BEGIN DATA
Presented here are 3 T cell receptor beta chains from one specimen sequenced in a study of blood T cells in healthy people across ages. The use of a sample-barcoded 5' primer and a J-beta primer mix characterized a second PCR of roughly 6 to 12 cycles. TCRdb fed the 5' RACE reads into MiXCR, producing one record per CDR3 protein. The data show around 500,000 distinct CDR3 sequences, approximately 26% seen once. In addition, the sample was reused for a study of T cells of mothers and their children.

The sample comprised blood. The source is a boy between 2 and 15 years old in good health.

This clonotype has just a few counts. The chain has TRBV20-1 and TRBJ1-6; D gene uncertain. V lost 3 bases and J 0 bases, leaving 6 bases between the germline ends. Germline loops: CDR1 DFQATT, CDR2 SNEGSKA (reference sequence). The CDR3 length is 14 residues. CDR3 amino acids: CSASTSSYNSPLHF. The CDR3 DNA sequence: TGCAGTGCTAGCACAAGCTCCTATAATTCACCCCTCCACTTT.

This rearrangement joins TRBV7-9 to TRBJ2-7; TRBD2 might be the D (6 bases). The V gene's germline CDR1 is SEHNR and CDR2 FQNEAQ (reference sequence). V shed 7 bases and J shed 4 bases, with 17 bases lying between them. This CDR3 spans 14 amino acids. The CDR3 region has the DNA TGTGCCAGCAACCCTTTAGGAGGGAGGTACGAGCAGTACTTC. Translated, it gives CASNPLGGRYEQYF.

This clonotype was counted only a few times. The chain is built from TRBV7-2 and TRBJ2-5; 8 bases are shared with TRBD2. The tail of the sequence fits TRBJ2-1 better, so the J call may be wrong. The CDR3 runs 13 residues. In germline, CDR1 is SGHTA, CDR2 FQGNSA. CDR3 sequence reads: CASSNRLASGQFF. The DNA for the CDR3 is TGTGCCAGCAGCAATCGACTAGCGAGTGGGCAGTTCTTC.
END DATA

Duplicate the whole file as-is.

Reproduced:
Presented here are 3 T cell receptor beta chains from one specimen sequenced in a study of blood T cells in healthy people across ages. The use of a sample-barcoded 5' primer and a J-beta primer mix characterized a second PCR of roughly 6 to 12 cycles. TCRdb fed the 5' RACE reads into MiXCR, producing one record per CDR3 protein. The data show around 500,000 distinct CDR3 sequences, approximately 26% seen once. In addition, the sample was reused for a study of T cells of mothers and their children.

The sample comprised blood. The source is a boy between 2 and 15 years old in good health.

This clonotype has just a few counts. The chain has TRBV20-1 and TRBJ1-6; D gene uncertain. V lost 3 bases and J 0 bases, leaving 6 bases between the germline ends. Germline loops: CDR1 DFQATT, CDR2 SNEGSKA (reference sequence). The CDR3 length is 14 residues. CDR3 amino acids: CSASTSSYNSPLHF. The CDR3 DNA sequence: TGCAGTGCTAGCACAAGCTCCTATAATTCACCCCTCCACTTT.

This rearrangement joins TRBV7-9 to TRBJ2-7; TRBD2 might be the D (6 bases). The V gene's germline CDR1 is SEHNR and CDR2 FQNEAQ (reference sequence). V shed 7 bases and J shed 4 bases, with 17 bases lying between them. This CDR3 spans 14 amino acids. The CDR3 region has the DNA TGTGCCAGCAACCCTTTAGGAGGGAGGTACGAGCAGTACTTC. Translated, it gives CASNPLGGRYEQYF.

This clonotype was counted only a few times. The chain is built from TRBV7-2 and TRBJ2-5; 8 bases are shared with TRBD2. The tail of the sequence fits TRBJ2-1 better, so the J call may be wrong. The CDR3 runs 13 residues. In germline, CDR1 is SGHTA, CDR2 FQGNSA. CDR3 sequence reads: CASSNRLASGQFF. The DNA for the CDR3 is TGTGCCAGCAGCAATCGACTAGCGAGTGGGCAGTTCTTC.